Verandah Bar is just one of 10 venues led by Mr Wills and director Simon Tilley under their hospitality group Tilley & Wills Hotels.
The patron’s experience
Speaking exclusively to MyBusiness, Mr Wills laid out the safety processes each patron goes through to ensure their safety in any of their venues.
On top of the required tracking and tracing at the front door, he said there are sanitiser sheriffs in all hotels of which their main responsibility is looking after high-touchpoint areas.
“Actually, before you get head in the front door, we’ve got areas where people can queue up with the 1.5-metre distance between them... We’ve got hand sanitiser stations at the front door and at all key areas of the hotel,” he said.
“When you walk in the front door, you don’t use a pen and paper. You use a QR code, which scans straight into your own phone so you’re not touching anything else apart from your own phone.
“When you sit down, there’s obviously 1.5 metres between chairs and tables are spread out — social distancing. All tables again have got a digital menu on them with a QR code that goes to the menu for the hotel.
“Your waiter stations have no longer got knives and forks, and salts and peppers and all that sort of stuff. Everything is already pre-wrapped.
“All your sauces have gone from being big communal bottles to individual packets, sachets. Same with salt and peppers.”
Mr Wills said a lot of these measures, particularly the waiter stations and social distancing, were done prior to 23 March when bars got compulsorily shut down as part of the national lockdown.
Now that lockdown is easing, Mr Wills said he’s just added a whole bunch of new layers and then based it on the new guidelines as well as their own learnings and experiences.
Due to the strict health and safety protocols undertaken, he hasn’t applied for the NSW government’s COVID Safe Badge.
“Most of our customers in the city, they know how we operate. I don’t see what difference a sticker in the door is going to make. People can see from walking past the hotel that you’ve got sanitiser stations. You’ve got people queueing up at a social distance. You’ve got sanitiser sheriffs wiping and cleaning our high-touchpoint areas,” Mr Wills said.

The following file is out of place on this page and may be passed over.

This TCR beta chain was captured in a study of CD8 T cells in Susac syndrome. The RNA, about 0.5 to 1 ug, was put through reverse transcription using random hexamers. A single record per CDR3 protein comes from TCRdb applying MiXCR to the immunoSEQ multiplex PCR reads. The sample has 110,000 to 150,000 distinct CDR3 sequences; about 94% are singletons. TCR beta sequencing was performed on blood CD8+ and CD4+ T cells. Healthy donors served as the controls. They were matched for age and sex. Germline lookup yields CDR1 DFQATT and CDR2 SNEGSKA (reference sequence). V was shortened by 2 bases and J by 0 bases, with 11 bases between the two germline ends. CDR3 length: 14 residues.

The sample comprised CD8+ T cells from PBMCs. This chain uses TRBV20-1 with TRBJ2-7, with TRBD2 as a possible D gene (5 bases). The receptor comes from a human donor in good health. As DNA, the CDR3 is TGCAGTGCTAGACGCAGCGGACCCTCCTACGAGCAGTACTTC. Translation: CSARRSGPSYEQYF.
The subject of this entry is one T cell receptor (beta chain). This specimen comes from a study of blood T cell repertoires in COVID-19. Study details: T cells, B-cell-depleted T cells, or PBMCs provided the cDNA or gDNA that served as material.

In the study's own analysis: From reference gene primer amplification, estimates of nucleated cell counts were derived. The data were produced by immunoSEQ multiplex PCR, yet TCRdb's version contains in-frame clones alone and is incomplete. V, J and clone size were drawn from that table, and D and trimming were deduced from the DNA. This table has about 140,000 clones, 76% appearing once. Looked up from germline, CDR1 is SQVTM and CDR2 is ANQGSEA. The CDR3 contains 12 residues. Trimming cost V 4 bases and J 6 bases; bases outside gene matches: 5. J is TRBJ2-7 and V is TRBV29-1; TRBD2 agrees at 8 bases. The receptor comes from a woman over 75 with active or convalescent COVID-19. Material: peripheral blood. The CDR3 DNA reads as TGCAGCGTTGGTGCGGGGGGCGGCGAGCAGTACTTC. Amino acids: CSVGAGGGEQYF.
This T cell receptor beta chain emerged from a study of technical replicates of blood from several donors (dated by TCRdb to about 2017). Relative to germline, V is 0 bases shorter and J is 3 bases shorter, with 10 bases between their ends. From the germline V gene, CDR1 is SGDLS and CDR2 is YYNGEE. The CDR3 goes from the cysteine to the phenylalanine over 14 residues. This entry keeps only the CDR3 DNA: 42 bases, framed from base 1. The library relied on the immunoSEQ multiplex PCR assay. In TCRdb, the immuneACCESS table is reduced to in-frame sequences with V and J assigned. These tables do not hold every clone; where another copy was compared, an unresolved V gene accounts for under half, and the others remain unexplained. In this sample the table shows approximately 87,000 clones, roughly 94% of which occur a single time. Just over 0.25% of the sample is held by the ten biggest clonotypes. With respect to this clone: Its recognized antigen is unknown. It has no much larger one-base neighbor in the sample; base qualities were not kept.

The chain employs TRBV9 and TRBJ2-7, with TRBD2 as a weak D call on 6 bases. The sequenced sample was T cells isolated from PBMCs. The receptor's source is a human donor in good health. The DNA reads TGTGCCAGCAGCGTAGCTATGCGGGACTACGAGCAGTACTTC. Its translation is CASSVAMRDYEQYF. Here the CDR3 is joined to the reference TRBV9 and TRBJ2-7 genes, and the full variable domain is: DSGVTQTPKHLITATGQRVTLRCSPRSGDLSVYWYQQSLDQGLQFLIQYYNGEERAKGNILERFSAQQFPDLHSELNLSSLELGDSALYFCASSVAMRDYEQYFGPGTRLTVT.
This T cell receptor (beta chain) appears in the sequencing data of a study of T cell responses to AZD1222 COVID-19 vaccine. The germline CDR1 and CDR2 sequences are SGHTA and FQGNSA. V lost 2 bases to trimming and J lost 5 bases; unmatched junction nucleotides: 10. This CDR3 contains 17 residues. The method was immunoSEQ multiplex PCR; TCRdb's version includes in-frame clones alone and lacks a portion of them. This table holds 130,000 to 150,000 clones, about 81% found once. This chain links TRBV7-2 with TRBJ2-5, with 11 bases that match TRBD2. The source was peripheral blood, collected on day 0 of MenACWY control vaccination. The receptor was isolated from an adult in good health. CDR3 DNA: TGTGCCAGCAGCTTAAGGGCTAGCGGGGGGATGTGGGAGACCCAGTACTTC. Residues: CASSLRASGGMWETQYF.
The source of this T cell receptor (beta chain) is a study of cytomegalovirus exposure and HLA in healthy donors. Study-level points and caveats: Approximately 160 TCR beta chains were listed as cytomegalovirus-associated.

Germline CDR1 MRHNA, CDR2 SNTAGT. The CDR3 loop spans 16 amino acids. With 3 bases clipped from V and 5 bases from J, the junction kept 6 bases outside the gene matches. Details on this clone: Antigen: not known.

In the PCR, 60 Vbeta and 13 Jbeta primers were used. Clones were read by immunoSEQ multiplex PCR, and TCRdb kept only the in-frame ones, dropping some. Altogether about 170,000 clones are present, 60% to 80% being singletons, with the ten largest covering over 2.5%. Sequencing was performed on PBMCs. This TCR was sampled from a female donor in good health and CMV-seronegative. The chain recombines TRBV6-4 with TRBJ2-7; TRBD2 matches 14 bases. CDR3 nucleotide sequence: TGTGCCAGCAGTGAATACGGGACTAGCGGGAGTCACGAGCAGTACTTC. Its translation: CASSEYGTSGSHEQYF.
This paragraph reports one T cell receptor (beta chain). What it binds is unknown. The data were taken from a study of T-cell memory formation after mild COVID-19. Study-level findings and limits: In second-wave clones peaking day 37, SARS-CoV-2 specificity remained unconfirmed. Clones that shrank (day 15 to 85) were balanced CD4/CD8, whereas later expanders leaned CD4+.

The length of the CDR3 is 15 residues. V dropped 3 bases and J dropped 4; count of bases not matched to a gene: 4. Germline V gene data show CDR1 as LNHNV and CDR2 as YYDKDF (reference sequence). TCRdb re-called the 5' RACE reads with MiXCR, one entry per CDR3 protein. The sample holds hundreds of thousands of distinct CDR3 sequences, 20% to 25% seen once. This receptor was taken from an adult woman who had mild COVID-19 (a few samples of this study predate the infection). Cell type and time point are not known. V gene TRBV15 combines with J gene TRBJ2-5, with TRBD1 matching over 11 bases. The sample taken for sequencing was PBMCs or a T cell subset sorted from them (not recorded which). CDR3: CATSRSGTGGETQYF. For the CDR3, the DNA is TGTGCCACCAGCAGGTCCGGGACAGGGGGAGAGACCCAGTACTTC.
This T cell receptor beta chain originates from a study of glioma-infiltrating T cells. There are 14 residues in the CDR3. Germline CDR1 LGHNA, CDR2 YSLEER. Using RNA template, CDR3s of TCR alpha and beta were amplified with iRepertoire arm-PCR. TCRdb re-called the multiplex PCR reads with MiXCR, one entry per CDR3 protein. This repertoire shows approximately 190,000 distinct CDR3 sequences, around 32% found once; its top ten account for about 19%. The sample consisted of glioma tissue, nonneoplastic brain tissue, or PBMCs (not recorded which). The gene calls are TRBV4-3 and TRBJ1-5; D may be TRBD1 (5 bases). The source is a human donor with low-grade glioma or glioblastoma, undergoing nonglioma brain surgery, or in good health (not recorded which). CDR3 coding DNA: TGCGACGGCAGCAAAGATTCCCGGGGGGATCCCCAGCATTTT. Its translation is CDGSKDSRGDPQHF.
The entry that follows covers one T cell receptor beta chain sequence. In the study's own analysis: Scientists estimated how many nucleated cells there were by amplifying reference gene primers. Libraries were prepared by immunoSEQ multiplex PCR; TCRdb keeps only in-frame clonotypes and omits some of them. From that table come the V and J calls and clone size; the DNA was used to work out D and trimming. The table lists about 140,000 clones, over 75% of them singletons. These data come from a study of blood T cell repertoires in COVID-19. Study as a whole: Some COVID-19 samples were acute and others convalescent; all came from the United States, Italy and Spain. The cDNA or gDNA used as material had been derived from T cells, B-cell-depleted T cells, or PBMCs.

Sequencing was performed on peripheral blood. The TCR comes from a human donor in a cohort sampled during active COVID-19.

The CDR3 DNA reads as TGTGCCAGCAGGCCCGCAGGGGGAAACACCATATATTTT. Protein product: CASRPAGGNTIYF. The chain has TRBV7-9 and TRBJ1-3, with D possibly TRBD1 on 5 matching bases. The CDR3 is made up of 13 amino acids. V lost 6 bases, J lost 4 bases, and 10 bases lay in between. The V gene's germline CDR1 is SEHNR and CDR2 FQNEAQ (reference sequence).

“I think they can see straight away how much detail and how seriously we take it. I don’t think a sticker is going to make a difference one iota one way or another.”
Assessing the government response
But overall, Mr Wills said the state government — as well as the federal government and the banks — have done a great job in helping businesses navigate the disruptive effects of COVID-19 on businesses.
“I think everyone’s really gotten right behind it and worked together really well,” he said. “They’ve cut a whole bunch of red tape. I think everyone’s been working a lot smarter and obviously working hard, but I think it’s a credit to everyone involved that we’ve turned this around so quickly and we’ve come out the other end in a lot better shape than most other countries.
“I’d like to have [the eased restrictions] be a bit quicker. I think we’re ready to move quicker. I mean the one per 4 square metres without caps is good, but we’re a highly regulated industry as it is — the hotel industry. We have lots of checks and balances in place to run pretty efficiently and effectively. The sooner the better for us, but otherwise all good.”
When the COVID-19 pandemic ends, while Mr Wills said he won’t keep all of the current safety measures in place, he said his hotel group has prided themselves on cleanliness and presentation even before COVID.
“We’re a highly regulated industry as it is,” he said. “We’re pretty good at that anyway.
“We’re looking at ways post-COVID, and there’s a couple of apps and a few new systems out where you can order directly from the table, your food and drinks, so we’re looking at some of those.
“But we have some pretty strict protocols in place regardless.”